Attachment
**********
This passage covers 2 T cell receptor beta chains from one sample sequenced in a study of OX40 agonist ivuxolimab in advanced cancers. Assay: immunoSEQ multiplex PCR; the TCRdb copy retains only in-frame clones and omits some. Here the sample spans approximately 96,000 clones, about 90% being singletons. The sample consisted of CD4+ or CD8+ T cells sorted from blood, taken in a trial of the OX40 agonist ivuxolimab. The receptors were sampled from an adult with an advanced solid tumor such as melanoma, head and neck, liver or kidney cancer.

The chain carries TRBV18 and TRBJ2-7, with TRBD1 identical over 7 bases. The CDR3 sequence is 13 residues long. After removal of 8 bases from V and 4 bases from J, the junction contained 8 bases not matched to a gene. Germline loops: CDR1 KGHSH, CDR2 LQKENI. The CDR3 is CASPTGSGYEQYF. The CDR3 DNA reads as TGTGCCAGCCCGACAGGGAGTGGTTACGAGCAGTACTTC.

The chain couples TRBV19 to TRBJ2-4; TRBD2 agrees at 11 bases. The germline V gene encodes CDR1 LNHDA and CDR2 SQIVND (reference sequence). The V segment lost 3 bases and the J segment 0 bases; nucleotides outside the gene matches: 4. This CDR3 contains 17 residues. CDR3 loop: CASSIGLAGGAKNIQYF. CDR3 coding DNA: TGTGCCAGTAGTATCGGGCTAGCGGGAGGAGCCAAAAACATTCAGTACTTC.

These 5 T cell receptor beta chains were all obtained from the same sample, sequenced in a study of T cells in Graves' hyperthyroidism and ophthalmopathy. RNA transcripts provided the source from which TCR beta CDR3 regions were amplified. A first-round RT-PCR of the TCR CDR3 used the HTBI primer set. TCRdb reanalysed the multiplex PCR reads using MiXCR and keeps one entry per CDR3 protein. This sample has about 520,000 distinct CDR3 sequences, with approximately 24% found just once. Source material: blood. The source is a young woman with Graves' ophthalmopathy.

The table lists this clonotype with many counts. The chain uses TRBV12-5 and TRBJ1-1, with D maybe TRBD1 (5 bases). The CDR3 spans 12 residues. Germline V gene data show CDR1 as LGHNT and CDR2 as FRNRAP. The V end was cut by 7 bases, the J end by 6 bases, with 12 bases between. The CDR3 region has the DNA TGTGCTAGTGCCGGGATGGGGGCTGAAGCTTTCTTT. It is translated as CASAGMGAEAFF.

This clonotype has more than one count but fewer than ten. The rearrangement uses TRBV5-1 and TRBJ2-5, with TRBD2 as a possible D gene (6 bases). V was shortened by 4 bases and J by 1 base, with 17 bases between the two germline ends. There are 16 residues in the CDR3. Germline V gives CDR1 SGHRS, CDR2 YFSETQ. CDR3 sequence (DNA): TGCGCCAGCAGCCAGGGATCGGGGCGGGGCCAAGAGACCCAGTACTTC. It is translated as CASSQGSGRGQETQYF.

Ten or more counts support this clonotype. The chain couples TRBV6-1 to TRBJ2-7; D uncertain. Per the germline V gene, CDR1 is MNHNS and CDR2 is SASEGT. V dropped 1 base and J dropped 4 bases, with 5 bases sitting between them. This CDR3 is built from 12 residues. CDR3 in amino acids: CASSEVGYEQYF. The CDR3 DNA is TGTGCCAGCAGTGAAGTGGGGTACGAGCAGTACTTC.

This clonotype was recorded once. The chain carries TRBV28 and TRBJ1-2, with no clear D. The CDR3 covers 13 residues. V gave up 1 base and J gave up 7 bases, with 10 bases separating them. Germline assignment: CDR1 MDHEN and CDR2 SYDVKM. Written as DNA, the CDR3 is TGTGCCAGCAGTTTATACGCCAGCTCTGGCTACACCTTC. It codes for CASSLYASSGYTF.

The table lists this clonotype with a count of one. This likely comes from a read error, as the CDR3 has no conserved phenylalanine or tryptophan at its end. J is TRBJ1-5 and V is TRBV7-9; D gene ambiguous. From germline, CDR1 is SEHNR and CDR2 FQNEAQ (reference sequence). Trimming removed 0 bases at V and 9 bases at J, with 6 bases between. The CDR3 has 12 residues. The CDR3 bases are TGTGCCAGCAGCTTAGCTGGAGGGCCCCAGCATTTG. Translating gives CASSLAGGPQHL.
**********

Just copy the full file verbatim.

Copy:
This passage covers 2 T cell receptor beta chains from one sample sequenced in a study of OX40 agonist ivuxolimab in advanced cancers. Assay: immunoSEQ multiplex PCR; the TCRdb copy retains only in-frame clones and omits some. Here the sample spans approximately 96,000 clones, about 90% being singletons. The sample consisted of CD4+ or CD8+ T cells sorted from blood, taken in a trial of the OX40 agonist ivuxolimab. The receptors were sampled from an adult with an advanced solid tumor such as melanoma, head and neck, liver or kidney cancer.

The chain carries TRBV18 and TRBJ2-7, with TRBD1 identical over 7 bases. The CDR3 sequence is 13 residues long. After removal of 8 bases from V and 4 bases from J, the junction contained 8 bases not matched to a gene. Germline loops: CDR1 KGHSH, CDR2 LQKENI. The CDR3 is CASPTGSGYEQYF. The CDR3 DNA reads as TGTGCCAGCCCGACAGGGAGTGGTTACGAGCAGTACTTC.

The chain couples TRBV19 to TRBJ2-4; TRBD2 agrees at 11 bases. The germline V gene encodes CDR1 LNHDA and CDR2 SQIVND (reference sequence). The V segment lost 3 bases and the J segment 0 bases; nucleotides outside the gene matches: 4. This CDR3 contains 17 residues. CDR3 loop: CASSIGLAGGAKNIQYF. CDR3 coding DNA: TGTGCCAGTAGTATCGGGCTAGCGGGAGGAGCCAAAAACATTCAGTACTTC.

These 5 T cell receptor beta chains were all obtained from the same sample, sequenced in a study of T cells in Graves' hyperthyroidism and ophthalmopathy. RNA transcripts provided the source from which TCR beta CDR3 regions were amplified. A first-round RT-PCR of the TCR CDR3 used the HTBI primer set. TCRdb reanalysed the multiplex PCR reads using MiXCR and keeps one entry per CDR3 protein. This sample has about 520,000 distinct CDR3 sequences, with approximately 24% found just once. Source material: blood. The source is a young woman with Graves' ophthalmopathy.

The table lists this clonotype with many counts. The chain uses TRBV12-5 and TRBJ1-1, with D maybe TRBD1 (5 bases). The CDR3 spans 12 residues. Germline V gene data show CDR1 as LGHNT and CDR2 as FRNRAP. The V end was cut by 7 bases, the J end by 6 bases, with 12 bases between. The CDR3 region has the DNA TGTGCTAGTGCCGGGATGGGGGCTGAAGCTTTCTTT. It is translated as CASAGMGAEAFF.

This clonotype has more than one count but fewer than ten. The rearrangement uses TRBV5-1 and TRBJ2-5, with TRBD2 as a possible D gene (6 bases). V was shortened by 4 bases and J by 1 base, with 17 bases between the two germline ends. There are 16 residues in the CDR3. Germline V gives CDR1 SGHRS, CDR2 YFSETQ. CDR3 sequence (DNA): TGCGCCAGCAGCCAGGGATCGGGGCGGGGCCAAGAGACCCAGTACTTC. It is translated as CASSQGSGRGQETQYF.

Ten or more counts support this clonotype. The chain couples TRBV6-1 to TRBJ2-7; D uncertain. Per the germline V gene, CDR1 is MNHNS and CDR2 is SASEGT. V dropped 1 base and J dropped 4 bases, with 5 bases sitting between them. This CDR3 is built from 12 residues. CDR3 in amino acids: CASSEVGYEQYF. The CDR3 DNA is TGTGCCAGCAGTGAAGTGGGGTACGAGCAGTACTTC.

This clonotype was recorded once. The chain carries TRBV28 and TRBJ1-2, with no clear D. The CDR3 covers 13 residues. V gave up 1 base and J gave up 7 bases, with 10 bases separating them. Germline assignment: CDR1 MDHEN and CDR2 SYDVKM. Written as DNA, the CDR3 is TGTGCCAGCAGTTTATACGCCAGCTCTGGCTACACCTTC. It codes for CASSLYASSGYTF.

The table lists this clonotype with a count of one. This likely comes from a read error, as the CDR3 has no conserved phenylalanine or tryptophan at its end. J is TRBJ1-5 and V is TRBV7-9; D gene ambiguous. From germline, CDR1 is SEHNR and CDR2 FQNEAQ (reference sequence). Trimming removed 0 bases at V and 9 bases at J, with 6 bases between. The CDR3 has 12 residues. The CDR3 bases are TGTGCCAGCAGCTTAGCTGGAGGGCCCCAGCATTTG. Translating gives CASSLAGGPQHL.